The GOP candidate who dares to venture down a more moderate path – think Marco Rubio on immigration reform, or Rand Paul on gay rights – is quickly smacked down.  The primary process simply will not accept moderation in any form, and this is the GOP plight.

ECONOMETER

The Econometer continued to rise, again to a new level, +72.5, and each component measure has improved since Election Day 2012, when the Econometer was set to zero.  (And it is well ahead of the reading on Obama’s 2009 Inauguration Day, when it was -72.5.)  Consumer confidence rose again to 92.4, and the update of second quarter GDP was an upward revision to an even more robust +4.2% growth.  The jobs report from last week was somewhat disappointing at +142,000, but this was not seen as a setback per se.  The Dow remained strong, ending over 17,000 last Friday.  But the Democrats have had difficulty translating the story of positive economic momentum into a campaign plus, in part due to stagnant household incomes.

Econometer
Election Day 2012
8-Jun
6-Jul
4-Aug
8-Sep
Econometer
0.0
56.0
59.0
72.5
74.9






  Unemployment Rate
7.9
6.3
6.1
6.2
6.1
  Consumer Confidence
73.1
84.8
85.2
90.9
92.4
  Price of Gas
3.71
3.75
3.77
3.69
3.56
  Dow Jones
 13,330
 16,617
 16,882
    16,990
    16,825
  GDP
3.1
-1.0
-2.9
4.0
4.2

PRESIDENT OBAMA APPROVAL RATING

As mentioned, President Obama’s approval rating held at a net -9.  For all the talk of a difficult summer for the President, his approval rating has held above 40%.  Every prior post-WWII president except JFK has seen his approval rating tumble into the 30’s and even the 20’s (Nixon, Carter and both Bushes), so Obama’s relative unpopularity actually remains well above the norm.

Obama Approval Rating
Election Day 2012
8-Jun
6-Jul
4-Aug
8-Sep
  Approve
49.6
45.6
43.6
43.5
43.2
  Disapprove
47.4
50.5
52.2
52.8
52.2
  Net
2.2
-4.9
-8.6
-9.3
-9.0

GENERIC BALLOT

Republicans bounced back modestly in the generic ballot polling for the month, though the Democrats remain a bit ahead.  This is a key variable in the brand new BTRTN’s regression regression equation, introduced in House Update cited above (see: http://www.borntorunthenumbers.com/2014/08/house-2014-election-update-dems-sure.html ) and it suggests minimal changes in the composition of the House coming out of the November election.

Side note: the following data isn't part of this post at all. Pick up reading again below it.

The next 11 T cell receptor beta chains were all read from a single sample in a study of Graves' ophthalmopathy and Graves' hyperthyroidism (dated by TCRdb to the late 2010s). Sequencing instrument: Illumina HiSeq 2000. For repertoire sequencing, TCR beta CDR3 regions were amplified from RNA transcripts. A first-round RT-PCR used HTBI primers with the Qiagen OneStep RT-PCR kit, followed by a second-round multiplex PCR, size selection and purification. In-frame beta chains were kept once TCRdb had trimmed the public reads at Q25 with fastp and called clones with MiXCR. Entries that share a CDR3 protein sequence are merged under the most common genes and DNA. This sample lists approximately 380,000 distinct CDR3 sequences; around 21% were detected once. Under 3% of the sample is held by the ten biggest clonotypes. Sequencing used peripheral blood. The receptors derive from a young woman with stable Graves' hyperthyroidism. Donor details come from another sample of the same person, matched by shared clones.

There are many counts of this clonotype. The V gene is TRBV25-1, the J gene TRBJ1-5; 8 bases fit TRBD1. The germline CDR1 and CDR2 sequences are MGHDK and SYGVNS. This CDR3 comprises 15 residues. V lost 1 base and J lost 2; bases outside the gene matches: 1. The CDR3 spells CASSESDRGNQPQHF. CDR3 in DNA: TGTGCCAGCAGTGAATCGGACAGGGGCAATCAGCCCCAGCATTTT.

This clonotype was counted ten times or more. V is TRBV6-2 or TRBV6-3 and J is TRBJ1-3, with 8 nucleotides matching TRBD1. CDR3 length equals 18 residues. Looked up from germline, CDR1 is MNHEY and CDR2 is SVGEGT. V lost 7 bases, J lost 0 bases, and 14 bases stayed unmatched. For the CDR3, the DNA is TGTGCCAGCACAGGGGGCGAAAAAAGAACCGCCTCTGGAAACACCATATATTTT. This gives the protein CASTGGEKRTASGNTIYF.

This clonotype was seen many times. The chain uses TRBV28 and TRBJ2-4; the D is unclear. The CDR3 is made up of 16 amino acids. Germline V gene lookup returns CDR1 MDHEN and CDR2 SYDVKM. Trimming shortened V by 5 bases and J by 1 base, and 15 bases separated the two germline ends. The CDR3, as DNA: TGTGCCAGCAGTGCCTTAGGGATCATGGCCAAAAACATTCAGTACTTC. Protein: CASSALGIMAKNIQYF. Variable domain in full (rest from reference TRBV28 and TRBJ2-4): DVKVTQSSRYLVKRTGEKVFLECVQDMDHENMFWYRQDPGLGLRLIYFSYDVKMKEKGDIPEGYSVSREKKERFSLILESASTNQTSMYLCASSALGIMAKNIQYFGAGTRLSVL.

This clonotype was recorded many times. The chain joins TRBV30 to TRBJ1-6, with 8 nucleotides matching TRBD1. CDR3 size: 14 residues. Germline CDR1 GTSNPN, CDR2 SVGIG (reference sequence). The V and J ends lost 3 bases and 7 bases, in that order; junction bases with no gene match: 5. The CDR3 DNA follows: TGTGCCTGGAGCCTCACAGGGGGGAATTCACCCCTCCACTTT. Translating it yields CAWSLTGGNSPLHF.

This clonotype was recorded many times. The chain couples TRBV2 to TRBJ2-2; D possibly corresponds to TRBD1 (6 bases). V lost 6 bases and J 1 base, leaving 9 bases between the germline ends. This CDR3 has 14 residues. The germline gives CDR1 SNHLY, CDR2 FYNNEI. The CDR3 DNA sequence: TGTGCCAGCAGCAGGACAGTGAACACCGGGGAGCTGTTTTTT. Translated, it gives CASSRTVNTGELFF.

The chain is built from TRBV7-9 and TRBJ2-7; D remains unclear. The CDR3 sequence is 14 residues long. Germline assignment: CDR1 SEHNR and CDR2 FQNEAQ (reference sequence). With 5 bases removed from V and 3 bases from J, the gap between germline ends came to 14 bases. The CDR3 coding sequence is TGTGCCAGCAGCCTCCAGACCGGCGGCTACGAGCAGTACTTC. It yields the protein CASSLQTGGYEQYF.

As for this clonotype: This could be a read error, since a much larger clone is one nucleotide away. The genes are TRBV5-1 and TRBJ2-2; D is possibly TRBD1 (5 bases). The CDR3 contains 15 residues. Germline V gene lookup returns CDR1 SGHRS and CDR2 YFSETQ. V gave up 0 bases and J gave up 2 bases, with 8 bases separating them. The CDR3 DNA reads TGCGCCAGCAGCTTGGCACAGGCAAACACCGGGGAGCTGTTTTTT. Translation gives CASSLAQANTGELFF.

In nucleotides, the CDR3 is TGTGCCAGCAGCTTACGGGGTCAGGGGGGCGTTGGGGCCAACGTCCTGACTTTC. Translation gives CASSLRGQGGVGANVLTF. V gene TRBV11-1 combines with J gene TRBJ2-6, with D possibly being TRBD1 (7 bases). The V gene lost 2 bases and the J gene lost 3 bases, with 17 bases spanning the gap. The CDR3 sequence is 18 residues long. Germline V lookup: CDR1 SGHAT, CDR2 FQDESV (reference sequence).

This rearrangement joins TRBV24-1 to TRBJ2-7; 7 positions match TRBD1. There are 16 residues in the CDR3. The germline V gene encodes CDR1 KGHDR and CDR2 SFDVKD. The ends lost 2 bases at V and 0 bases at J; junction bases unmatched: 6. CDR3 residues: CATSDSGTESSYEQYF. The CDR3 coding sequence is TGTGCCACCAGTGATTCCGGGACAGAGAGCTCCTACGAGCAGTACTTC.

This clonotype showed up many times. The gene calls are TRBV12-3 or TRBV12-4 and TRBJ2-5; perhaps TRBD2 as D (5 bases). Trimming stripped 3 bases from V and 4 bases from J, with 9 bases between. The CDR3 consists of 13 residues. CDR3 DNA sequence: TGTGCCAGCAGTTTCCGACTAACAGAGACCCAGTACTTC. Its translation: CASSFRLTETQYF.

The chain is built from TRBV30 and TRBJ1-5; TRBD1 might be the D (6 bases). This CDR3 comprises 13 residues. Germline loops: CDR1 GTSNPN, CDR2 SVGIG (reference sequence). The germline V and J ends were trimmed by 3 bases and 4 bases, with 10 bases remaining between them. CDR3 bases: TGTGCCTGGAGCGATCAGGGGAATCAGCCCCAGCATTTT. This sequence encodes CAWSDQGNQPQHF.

Generic Ballot
Election Day 2012
8-Jun
6-Jul
4-Aug
8-Sep
  Democrat
46.3
42.2
41.0
44.8
41.5
  Republican
46.0
41.5
39.1
42.3
41.0
  Net
0.3
0.7
1.9
2.5
0.5

OBAMACARE

Obamacare has fallen off the radar for most Republican candidates (and accordingly, the polling services as well).  The two polls in the last month show a substantial narrowing of the net negative for Obamacare, now roughly -10%, the lowest since last November (which was just at the start of the website launch debacle).  It appears that premiums are not going to rise by an ungodly amount, and thus will not be a good election issue for the GOP.

Obamacare
Election Day 2012
8-Jun
6-Jul
4-Aug
8-Sep
  For/Favor
40.0
40.1
41.2
39.5
42.0
  Oppose/Against
50.8
51.7
53.8
58.0
52.5
  Net
-10.8
-11.6
-12.6
-18.5
-10.5

2016 PRESIDENTIAL CANDIDATES

There were no new polls to speak of for the 2016 presidential race, and the two fields could not differ more.  Hillary Clinton dominates the Democratic field, while the GOP has no breakout candidate among the many potential contenders.


2013
2013
2014
2014
2014

Jan-Oct
Nov/Dec
Q1
Q2
Jun/Jul
Clinton
59
67
67
69
63
Biden
13
11
10
13
10
Warren
6
7
7
7
10
Cuomo
4
3
2
2
4
O'Malley
1
1
2
2
1
Schweitzer
1
1
1
1
1
A/O or N/A
16
10
11
6
11


2013
2013
2014
2014
2014

Jan-Oct
Nov/Dec
Q1
Q2
Jun/Jul
Paul
13
14
12
14
11
Huckabee
13
13
14
12
11
Christie
16
19
12
11
11
Bush
12
10
12
13
10
Ryan
14
11
11
11
9
Perry
0
0
6
5
9
Cruz
10
12
8
7
8
Rubio
14
9
8
7
7
Walker
3
5
5
5
6
Santorum
0
0
0
3
3
Jindal
3
3
3
3
3
Other/N.A.
2
5
9
12
15